ITeam

Drug dealer walks away from federal building in not-so-daring escape; Ignacio Torres escapes Dirksen Federal Building by walking out front door

Thursday, November 21, 2013

A dangerous drug dealer walked out of the Dirksen Federal Building in downtown Chicago and the mistake has law enforcement agencies here searching for the fugitive and pointing fingers at each other.

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He is dangerous. He pleaded guilty to cocaine trafficking and he was supposed to report to prison next month.

Instead, Ignacio Torres Jr. pulled off a not-so-daring escape from the Dirksen Federal Building by walking out the front door. Nobody stopped Torres or chased him as he ran down Dearborn Street, the I-Team has learned, because nobody had notified the U.S. Marshal Service in enough time that he had been ordered into custody.

Thursday night, the 32-year-old Torres is wanted by the U.S. Marshals, although it wasn't the Marshal Service that let him walk out of the federal building last week.

Torres had pleaded guilty last summer to cocaine charges but was free on $200,000 bond. The convicted drug dealer from Logan Square was appearing before Judge Harry Leinenweber last week on a government motion to revoke his bond.

Prosecutors said Torres had threatened a witness against him, calling him/her a "snitch" and then throwing rocks at the witness, threatening to kill the person.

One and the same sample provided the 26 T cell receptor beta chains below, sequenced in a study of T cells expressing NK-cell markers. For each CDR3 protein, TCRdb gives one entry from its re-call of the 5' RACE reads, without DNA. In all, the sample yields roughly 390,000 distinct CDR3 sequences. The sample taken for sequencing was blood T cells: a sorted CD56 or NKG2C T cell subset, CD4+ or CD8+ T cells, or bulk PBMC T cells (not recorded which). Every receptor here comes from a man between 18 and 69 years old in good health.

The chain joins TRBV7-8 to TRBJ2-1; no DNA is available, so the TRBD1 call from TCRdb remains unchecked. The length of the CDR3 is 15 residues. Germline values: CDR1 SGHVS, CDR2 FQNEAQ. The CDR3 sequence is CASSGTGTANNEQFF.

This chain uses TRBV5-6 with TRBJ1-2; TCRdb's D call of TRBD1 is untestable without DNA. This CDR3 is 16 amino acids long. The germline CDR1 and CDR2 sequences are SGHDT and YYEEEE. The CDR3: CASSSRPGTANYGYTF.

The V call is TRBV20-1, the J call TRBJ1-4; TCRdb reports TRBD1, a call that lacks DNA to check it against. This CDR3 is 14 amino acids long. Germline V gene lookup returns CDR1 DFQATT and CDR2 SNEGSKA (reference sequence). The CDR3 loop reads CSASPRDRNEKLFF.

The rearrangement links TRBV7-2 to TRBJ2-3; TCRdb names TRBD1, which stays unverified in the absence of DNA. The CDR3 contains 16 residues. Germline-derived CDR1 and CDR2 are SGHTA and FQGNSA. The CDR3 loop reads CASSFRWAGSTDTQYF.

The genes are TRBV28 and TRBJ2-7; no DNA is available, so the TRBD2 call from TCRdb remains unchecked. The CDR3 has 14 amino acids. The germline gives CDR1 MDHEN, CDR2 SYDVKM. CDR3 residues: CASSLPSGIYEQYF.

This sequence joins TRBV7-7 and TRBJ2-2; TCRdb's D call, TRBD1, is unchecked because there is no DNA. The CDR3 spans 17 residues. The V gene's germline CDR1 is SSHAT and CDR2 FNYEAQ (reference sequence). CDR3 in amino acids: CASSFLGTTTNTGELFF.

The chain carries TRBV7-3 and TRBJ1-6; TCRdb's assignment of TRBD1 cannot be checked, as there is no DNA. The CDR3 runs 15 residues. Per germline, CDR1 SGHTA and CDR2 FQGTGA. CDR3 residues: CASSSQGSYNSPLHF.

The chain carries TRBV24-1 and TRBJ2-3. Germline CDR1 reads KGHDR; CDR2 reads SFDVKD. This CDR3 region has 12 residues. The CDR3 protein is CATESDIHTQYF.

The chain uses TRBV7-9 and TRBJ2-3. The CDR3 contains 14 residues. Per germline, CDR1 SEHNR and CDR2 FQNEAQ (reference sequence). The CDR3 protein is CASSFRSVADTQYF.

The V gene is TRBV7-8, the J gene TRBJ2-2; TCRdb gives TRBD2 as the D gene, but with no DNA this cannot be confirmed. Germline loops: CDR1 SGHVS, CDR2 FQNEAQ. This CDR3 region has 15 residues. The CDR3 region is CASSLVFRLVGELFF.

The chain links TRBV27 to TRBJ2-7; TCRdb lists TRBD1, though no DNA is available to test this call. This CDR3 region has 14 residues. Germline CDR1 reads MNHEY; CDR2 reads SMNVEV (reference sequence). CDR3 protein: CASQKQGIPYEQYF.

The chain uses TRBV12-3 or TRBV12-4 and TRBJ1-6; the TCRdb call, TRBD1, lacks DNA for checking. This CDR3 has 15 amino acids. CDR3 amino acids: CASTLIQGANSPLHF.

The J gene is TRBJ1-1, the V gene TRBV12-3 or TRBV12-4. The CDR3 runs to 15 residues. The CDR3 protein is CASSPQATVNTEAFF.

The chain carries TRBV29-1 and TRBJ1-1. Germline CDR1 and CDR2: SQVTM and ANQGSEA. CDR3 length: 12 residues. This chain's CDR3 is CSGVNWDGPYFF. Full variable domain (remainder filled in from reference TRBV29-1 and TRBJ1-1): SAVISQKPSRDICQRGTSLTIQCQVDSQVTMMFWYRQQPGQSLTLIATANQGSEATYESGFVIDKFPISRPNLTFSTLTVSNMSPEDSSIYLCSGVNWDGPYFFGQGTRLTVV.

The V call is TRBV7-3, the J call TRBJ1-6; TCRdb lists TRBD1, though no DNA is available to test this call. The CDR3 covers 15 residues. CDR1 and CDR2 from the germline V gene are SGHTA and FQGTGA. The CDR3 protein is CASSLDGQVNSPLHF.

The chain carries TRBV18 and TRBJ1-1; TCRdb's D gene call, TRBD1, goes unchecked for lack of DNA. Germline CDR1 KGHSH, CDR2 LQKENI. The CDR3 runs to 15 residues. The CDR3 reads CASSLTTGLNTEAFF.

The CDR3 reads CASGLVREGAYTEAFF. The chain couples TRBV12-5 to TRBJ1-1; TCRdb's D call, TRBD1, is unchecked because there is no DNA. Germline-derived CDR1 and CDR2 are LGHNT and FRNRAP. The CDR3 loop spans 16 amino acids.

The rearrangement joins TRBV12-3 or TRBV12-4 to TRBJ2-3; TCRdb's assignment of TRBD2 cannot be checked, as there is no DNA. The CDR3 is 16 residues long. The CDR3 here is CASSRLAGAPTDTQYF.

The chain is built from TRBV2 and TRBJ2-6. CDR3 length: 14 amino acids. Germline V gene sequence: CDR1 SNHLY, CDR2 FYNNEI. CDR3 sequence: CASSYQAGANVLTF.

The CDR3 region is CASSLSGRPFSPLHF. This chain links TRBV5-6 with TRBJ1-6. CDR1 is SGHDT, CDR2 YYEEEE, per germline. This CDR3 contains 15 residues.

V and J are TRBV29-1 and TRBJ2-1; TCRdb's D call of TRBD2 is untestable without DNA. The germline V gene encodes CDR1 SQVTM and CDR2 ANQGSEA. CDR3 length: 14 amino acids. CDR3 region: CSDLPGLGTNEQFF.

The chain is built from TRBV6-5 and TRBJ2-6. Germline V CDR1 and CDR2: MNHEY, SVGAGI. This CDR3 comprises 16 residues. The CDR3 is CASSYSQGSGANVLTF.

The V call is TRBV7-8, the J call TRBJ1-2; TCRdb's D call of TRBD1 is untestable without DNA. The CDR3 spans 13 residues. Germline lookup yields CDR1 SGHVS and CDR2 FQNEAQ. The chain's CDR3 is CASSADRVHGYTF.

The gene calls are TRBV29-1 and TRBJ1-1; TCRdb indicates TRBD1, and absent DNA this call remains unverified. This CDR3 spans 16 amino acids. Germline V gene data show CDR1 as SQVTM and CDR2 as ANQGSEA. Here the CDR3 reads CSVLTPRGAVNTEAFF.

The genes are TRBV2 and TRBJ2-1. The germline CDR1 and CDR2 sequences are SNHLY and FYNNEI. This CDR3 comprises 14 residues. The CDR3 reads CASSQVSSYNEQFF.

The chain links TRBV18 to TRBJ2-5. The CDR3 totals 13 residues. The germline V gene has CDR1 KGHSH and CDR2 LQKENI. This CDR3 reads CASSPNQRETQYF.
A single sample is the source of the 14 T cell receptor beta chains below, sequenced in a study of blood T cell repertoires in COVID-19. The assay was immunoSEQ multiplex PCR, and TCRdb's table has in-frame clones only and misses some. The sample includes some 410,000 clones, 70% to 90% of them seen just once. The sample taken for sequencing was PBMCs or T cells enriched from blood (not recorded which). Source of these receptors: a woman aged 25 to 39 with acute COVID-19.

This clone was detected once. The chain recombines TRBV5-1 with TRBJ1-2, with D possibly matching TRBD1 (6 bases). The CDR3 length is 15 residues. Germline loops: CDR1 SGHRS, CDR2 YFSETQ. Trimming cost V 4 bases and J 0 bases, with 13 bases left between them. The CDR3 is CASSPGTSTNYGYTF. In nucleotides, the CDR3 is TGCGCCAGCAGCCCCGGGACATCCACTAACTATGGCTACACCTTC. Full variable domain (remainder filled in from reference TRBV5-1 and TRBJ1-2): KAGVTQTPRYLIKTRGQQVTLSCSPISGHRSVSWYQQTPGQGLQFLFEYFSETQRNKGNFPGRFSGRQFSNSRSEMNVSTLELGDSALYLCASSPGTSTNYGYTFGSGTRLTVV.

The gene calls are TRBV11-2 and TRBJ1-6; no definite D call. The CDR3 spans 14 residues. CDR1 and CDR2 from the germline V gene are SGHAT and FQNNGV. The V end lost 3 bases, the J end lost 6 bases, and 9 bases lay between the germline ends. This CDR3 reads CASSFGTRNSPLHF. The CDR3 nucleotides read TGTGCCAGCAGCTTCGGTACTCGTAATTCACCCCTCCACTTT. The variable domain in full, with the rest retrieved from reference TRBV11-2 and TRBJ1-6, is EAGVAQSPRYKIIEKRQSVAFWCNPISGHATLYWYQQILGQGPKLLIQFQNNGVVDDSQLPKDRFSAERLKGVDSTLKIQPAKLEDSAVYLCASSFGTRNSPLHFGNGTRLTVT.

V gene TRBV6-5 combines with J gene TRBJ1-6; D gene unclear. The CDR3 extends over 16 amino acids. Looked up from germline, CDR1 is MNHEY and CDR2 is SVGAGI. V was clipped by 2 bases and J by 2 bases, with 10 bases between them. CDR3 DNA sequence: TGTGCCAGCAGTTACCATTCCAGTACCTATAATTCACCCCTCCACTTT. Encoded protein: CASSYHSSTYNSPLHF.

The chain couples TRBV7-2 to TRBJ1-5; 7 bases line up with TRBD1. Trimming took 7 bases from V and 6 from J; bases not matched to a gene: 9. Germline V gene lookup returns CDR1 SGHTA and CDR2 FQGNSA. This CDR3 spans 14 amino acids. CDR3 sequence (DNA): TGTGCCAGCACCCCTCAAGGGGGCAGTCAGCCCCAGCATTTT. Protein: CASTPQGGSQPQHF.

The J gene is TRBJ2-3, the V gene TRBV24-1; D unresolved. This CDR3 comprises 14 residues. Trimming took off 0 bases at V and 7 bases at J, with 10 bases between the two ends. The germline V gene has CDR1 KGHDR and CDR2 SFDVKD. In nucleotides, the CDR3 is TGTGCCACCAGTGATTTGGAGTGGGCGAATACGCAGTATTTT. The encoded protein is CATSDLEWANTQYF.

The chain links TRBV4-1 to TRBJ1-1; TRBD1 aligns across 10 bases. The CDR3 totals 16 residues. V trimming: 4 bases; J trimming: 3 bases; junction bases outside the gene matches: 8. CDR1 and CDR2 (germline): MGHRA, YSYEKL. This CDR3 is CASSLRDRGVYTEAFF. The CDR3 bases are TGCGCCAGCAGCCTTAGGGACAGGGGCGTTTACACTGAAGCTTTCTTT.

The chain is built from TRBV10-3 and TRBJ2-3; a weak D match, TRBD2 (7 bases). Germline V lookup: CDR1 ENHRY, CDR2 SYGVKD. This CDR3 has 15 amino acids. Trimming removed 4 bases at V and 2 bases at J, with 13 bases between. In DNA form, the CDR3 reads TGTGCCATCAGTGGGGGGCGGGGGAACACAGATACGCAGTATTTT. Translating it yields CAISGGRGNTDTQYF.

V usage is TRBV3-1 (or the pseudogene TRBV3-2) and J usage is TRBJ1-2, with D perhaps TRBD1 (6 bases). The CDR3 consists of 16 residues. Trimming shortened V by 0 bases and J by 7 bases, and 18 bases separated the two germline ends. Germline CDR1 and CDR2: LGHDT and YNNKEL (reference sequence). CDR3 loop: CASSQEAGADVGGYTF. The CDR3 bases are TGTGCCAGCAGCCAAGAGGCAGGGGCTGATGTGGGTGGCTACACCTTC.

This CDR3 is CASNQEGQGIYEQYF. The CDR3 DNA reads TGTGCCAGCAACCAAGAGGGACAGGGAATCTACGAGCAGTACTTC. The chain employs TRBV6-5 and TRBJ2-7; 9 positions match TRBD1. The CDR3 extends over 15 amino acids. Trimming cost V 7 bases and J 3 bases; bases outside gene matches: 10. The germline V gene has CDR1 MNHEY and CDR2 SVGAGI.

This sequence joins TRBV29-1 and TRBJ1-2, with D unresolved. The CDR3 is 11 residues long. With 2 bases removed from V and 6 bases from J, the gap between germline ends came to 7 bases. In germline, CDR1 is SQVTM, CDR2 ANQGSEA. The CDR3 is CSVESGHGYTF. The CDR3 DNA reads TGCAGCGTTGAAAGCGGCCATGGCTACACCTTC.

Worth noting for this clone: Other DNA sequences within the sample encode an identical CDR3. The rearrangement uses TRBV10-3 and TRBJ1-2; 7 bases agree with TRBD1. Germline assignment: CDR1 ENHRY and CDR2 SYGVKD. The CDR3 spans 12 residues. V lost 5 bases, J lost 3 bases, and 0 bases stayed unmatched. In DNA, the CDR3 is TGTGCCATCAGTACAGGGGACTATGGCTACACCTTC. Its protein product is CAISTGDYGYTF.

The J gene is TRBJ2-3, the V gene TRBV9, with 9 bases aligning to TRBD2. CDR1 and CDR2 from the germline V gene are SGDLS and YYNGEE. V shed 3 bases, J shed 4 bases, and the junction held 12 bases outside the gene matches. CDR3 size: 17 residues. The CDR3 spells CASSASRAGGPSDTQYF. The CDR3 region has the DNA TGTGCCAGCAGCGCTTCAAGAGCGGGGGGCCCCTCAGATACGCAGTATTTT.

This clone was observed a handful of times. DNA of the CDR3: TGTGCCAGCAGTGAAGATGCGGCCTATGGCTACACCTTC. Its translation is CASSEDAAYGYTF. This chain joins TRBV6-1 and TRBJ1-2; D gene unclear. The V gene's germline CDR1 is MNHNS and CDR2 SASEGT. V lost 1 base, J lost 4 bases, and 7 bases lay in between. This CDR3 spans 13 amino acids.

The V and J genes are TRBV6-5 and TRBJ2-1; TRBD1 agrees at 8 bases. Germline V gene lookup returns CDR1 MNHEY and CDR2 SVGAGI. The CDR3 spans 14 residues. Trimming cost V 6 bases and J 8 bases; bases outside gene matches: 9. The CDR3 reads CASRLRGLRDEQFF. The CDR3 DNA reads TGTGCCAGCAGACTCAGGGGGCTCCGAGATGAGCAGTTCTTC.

In court, Judge Leinenweber ordered bond revoked and told Torres to surrender that afternoon to the U.S. Marshal Service.

It is customary for the judge or U.S. Attorney to notify the Marshal Service in that type of situation but it wasn't done last week with Torres.

There was no courtroom security at the time and Torres left down the public elevator and never returned.

The I-Team has been told that security cameras show Torres walking out the door and then running down the street. By the time the Marshal Service was notified, Torres was gone. He didn't return to surrender and hasn't been seen since.

Some federal insiders say the judge dropped the ball by not notifying the U.S. Marshal Service, or ordering the drug dealer into immediate custody instead of allowing him to voluntarily surrender a few hours later.

Others say the U.S. Attorney's office should have notified the Marshal Service, which sometimes occurs. But no one is pointing a finger at the U.S. Marshal Service on this one. They weren't even informed until it was too late.

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